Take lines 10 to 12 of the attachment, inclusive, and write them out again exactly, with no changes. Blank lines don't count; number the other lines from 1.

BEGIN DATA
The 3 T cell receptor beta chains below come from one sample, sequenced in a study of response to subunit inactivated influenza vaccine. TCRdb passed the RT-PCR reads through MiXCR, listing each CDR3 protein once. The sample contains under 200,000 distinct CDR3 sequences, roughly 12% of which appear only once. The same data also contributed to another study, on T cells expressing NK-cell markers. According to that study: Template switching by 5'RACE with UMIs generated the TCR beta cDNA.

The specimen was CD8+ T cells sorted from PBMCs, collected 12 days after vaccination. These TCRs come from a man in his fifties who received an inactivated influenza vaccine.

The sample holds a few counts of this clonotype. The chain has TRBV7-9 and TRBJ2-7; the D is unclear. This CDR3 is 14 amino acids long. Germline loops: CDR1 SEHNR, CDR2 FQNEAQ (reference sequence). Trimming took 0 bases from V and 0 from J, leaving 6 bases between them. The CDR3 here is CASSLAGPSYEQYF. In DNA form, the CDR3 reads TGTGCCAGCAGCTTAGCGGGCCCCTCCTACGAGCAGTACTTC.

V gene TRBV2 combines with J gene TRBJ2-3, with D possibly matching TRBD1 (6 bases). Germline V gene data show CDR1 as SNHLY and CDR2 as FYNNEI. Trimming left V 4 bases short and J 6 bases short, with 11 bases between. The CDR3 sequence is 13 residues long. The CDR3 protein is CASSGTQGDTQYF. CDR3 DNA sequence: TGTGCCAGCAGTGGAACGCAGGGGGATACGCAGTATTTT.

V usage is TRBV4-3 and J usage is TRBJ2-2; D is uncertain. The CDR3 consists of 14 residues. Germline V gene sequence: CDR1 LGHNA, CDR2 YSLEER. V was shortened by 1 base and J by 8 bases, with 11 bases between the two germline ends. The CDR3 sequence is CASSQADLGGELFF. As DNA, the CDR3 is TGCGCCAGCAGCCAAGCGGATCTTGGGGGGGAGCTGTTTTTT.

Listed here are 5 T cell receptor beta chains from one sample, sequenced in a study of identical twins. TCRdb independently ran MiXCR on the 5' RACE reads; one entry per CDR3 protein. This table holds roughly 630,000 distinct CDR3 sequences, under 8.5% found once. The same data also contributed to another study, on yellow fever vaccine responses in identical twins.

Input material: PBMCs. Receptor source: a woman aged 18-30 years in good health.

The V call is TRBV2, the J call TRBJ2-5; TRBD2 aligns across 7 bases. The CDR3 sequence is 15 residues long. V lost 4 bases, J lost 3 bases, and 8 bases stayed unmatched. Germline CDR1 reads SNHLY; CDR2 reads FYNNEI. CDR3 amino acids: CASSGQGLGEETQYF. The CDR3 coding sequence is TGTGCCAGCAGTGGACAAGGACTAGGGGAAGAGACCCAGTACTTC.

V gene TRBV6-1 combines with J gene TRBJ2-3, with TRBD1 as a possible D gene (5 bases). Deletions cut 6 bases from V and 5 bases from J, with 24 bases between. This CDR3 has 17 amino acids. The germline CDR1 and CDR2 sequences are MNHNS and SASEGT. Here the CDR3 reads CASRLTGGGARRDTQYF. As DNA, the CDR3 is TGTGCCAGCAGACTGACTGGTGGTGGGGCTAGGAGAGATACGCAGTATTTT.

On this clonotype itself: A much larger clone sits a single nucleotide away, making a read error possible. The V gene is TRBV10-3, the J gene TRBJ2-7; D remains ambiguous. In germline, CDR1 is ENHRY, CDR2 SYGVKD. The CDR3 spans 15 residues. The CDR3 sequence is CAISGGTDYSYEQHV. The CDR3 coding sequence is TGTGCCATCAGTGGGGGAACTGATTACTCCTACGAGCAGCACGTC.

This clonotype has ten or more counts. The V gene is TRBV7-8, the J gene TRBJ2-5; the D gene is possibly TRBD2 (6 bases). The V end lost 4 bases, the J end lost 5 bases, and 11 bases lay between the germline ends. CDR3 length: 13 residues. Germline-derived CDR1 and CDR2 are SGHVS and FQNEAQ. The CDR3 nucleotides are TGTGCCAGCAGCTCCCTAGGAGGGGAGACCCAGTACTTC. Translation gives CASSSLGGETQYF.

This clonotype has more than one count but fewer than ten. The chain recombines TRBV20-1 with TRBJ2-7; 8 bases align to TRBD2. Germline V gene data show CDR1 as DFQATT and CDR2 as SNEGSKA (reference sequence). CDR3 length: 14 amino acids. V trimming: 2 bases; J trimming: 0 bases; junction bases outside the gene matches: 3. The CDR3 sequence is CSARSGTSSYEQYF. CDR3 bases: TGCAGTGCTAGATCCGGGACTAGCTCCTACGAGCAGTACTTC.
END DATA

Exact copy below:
On this clonotype itself: A much larger clone sits a single nucleotide away, making a read error possible. The V gene is TRBV10-3, the J gene TRBJ2-7; D remains ambiguous. In germline, CDR1 is ENHRY, CDR2 SYGVKD. The CDR3 spans 15 residues. The CDR3 sequence is CAISGGTDYSYEQHV. The CDR3 coding sequence is TGTGCCATCAGTGGGGGAACTGATTACTCCTACGAGCAGCACGTC.

This clonotype has ten or more counts. The V gene is TRBV7-8, the J gene TRBJ2-5; the D gene is possibly TRBD2 (6 bases). The V end lost 4 bases, the J end lost 5 bases, and 11 bases lay between the germline ends. CDR3 length: 13 residues. Germline-derived CDR1 and CDR2 are SGHVS and FQNEAQ. The CDR3 nucleotides are TGTGCCAGCAGCTCCCTAGGAGGGGAGACCCAGTACTTC. Translation gives CASSSLGGETQYF.

This clonotype has more than one count but fewer than ten. The chain recombines TRBV20-1 with TRBJ2-7; 8 bases align to TRBD2. Germline V gene data show CDR1 as DFQATT and CDR2 as SNEGSKA (reference sequence). CDR3 length: 14 amino acids. V trimming: 2 bases; J trimming: 0 bases; junction bases outside the gene matches: 3. The CDR3 sequence is CSARSGTSSYEQYF. CDR3 bases: TGCAGTGCTAGATCCGGGACTAGCTCCTACGAGCAGTACTTC.